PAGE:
How Simon Callow met Sebastian Fox: ‘I thought, gosh, he’s very attractive from behind’
Had their mutual friend been successful at previously setting up Sebastian Fox, he might never have introduced him – twice – to the actor Simon Callow. In early 2012, Sebastian was at a Prokofiev concert performed by the London Philharmonic Orchestra, at which Simon was the narrator. He had been invited by their friend Tim Walker, then the chief executive of the orchestra, who took him backstage afterwards to meet Simon. “It was very rushed,” remembers Simon. “It was really about one and a half minutes.”
But Walker persisted, and took Sebastian to see Simon’s one-man show, Being Shakespeare, a few weeks later. Afterwards, the three of them, along with another friend, went for dinner. At dinner, Sebastian seemed quiet, and the conversation, says Simon, “was sort of general, between the four of us. It was very enjoyable, but it wasn’t like we particularly managed to engage very much.” It was when they left, Sebastian walking purposefully ahead, that, Simon says, “I remember thinking, very vividly, how electric your energy was. I thought, gosh, he’s very attractive from behind.”
They exchanged numbers and Simon says he hoped Sebastian would text (he didn’t), but then a few days later, Sebastian sent a handwritten note to the stage door of the theatre where Simon was performing, inviting him to dinner. (That it was to Le Caprice, one of Simon’s favourite London restaurants, he took as a good sign.)
“I’d really just enjoyed the evening,” says Sebastian. “First of all seeing Simon on stage, it was a very moving performance and exhilarating. At the dinner, I really warmed to Si.” He smiles at him. “I really liked your vivacity. The note was really just to say thank you and that it would be lovely to see you again.”
Simon was about to go to Chicago for several weeks for work, but he came back for a couple of days to keep their date. “It was certainly worth it, because that supper was wonderful,” says Simon. “We talked about what we wanted out of relationships and we had exactly the same idea, which was, in a nutshell, total commitment, an absolute sense of exploration within the relationship, rather than merely a sort of domestic or sexual encounter.”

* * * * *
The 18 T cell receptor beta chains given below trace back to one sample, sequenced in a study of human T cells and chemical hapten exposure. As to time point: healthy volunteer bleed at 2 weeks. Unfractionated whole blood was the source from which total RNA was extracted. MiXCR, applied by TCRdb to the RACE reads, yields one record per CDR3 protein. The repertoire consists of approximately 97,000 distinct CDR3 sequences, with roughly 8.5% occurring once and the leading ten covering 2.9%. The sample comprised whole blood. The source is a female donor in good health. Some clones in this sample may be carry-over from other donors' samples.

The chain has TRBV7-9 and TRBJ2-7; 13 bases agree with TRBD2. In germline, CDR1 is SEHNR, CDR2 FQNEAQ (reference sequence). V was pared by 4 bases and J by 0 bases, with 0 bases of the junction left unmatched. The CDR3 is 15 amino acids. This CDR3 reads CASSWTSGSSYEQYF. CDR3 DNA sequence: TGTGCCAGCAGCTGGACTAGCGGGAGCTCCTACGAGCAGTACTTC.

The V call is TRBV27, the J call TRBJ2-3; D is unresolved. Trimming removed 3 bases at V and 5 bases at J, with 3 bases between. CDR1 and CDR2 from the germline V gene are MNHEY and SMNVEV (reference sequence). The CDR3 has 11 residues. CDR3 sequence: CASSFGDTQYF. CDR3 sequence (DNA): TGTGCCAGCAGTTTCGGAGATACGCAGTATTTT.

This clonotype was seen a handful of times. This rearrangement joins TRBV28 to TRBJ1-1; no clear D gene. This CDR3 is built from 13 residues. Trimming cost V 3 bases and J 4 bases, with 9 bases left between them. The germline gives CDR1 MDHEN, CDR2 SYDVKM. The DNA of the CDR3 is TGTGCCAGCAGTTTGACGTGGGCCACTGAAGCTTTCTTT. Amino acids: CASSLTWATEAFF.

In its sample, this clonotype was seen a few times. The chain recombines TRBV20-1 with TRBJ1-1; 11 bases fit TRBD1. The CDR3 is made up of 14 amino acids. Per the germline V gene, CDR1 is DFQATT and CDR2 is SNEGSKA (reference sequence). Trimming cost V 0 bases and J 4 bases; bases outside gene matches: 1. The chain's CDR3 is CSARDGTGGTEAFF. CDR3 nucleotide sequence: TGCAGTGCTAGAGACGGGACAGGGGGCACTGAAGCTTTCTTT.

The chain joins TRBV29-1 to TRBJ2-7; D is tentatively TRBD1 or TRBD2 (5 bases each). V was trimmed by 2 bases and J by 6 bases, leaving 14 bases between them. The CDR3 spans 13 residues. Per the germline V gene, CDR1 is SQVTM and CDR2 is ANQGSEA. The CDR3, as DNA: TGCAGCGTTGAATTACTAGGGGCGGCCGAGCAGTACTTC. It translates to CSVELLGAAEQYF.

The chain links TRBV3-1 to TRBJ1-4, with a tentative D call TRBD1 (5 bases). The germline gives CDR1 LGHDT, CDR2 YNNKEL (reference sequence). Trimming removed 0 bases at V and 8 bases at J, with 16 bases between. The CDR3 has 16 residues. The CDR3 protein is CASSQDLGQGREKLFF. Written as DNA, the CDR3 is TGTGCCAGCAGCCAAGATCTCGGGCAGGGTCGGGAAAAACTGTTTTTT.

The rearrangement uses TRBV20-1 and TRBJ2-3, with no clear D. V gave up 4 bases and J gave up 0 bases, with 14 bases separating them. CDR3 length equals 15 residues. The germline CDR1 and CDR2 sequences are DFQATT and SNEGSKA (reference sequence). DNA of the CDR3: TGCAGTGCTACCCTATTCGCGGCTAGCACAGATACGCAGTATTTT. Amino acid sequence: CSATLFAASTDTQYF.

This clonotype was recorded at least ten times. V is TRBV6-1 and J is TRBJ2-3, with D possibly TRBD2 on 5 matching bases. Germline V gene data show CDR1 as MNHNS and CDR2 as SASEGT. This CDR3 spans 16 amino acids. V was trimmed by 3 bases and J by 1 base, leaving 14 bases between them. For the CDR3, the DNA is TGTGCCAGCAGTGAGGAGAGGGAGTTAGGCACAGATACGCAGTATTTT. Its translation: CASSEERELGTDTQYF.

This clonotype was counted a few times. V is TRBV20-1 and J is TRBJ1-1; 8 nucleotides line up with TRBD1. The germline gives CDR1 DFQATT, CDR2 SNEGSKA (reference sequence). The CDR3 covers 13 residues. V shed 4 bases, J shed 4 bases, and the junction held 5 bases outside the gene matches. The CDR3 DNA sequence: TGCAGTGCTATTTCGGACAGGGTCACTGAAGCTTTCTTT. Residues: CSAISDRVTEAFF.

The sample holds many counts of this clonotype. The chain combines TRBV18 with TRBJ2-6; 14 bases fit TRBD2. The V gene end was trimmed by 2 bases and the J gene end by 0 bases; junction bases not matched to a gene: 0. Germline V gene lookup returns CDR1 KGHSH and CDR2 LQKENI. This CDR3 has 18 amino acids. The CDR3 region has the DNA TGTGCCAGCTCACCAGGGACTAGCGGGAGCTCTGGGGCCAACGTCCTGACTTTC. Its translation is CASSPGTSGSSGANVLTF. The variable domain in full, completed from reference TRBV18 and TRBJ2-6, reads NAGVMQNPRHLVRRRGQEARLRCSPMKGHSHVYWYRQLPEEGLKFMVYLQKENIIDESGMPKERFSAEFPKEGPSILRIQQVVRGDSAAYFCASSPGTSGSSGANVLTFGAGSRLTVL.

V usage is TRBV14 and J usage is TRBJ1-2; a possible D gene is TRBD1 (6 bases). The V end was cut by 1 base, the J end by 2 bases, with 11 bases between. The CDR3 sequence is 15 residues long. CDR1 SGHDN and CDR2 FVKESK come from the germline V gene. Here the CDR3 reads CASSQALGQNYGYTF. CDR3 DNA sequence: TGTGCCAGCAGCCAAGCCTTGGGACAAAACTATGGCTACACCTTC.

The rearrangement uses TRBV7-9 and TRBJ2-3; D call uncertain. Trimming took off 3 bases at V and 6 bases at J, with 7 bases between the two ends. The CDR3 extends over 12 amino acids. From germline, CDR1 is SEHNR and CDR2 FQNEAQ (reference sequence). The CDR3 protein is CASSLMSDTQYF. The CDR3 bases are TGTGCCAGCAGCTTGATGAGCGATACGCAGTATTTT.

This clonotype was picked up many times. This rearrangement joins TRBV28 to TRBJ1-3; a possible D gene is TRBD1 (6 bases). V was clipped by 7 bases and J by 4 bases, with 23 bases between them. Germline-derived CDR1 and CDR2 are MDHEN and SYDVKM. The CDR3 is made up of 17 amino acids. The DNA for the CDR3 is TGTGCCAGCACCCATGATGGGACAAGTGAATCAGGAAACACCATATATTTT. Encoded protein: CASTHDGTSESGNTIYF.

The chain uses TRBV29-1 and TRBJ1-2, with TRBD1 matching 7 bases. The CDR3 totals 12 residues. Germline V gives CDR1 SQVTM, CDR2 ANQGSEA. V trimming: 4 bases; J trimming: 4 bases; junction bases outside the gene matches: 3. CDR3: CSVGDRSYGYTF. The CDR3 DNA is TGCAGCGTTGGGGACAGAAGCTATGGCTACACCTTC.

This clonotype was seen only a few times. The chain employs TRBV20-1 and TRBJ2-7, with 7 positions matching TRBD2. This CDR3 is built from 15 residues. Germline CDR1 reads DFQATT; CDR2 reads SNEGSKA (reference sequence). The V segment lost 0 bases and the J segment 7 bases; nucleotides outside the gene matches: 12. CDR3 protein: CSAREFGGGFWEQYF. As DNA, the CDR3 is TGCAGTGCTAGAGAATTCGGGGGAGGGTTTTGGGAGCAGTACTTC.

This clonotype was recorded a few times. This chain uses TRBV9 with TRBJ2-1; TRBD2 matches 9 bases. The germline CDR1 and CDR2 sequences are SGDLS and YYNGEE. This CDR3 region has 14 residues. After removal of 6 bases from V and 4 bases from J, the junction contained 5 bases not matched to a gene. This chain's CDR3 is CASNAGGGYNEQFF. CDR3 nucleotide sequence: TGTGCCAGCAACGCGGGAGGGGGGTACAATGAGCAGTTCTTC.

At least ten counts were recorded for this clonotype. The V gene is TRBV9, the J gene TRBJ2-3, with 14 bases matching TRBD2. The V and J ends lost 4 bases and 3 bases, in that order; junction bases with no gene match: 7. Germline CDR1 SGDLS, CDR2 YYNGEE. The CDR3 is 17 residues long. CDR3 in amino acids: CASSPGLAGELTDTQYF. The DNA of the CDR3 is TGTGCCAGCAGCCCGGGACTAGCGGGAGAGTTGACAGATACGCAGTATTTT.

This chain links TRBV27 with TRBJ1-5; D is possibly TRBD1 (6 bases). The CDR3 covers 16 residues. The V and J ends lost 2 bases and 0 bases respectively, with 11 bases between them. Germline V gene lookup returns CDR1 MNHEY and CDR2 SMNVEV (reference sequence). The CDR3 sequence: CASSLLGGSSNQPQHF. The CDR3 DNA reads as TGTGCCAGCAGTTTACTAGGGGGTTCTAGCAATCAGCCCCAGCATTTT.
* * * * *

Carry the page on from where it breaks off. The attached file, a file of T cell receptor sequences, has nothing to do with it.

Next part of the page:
The next day, Simon invited Sebastian to Chichester to see Uncle Vanya – Sebastian loved the Chekhov play, though some time later, he admitted that he had thought Simon had intended to introduce him to a relation. They both laugh at this. “It has obviously become a running joke in Simon’s actorly circles,” says Sebastian. “I grew up with music, but not at all with theatre. At the point of meeting Simon, I had very little idea of his world.”
When they met, Sebastian was 29 and Simon was 63; Simon had been in the arts all his life, and Sebastian was a management consultant. Over four or five months, they got to know each other well. “When we finally went away together for a weekend for the first time, it was to Hay-on-Wye, where I was reading TS Eliot,” says Simon. “So culture has hovered over this relationship from the beginning.” Sebastian admits it could sometimes be intimidating meeting Simon’s friends, some of them very famous. “I’m suddenly being introduced to people I would only have known from the screen,” he says.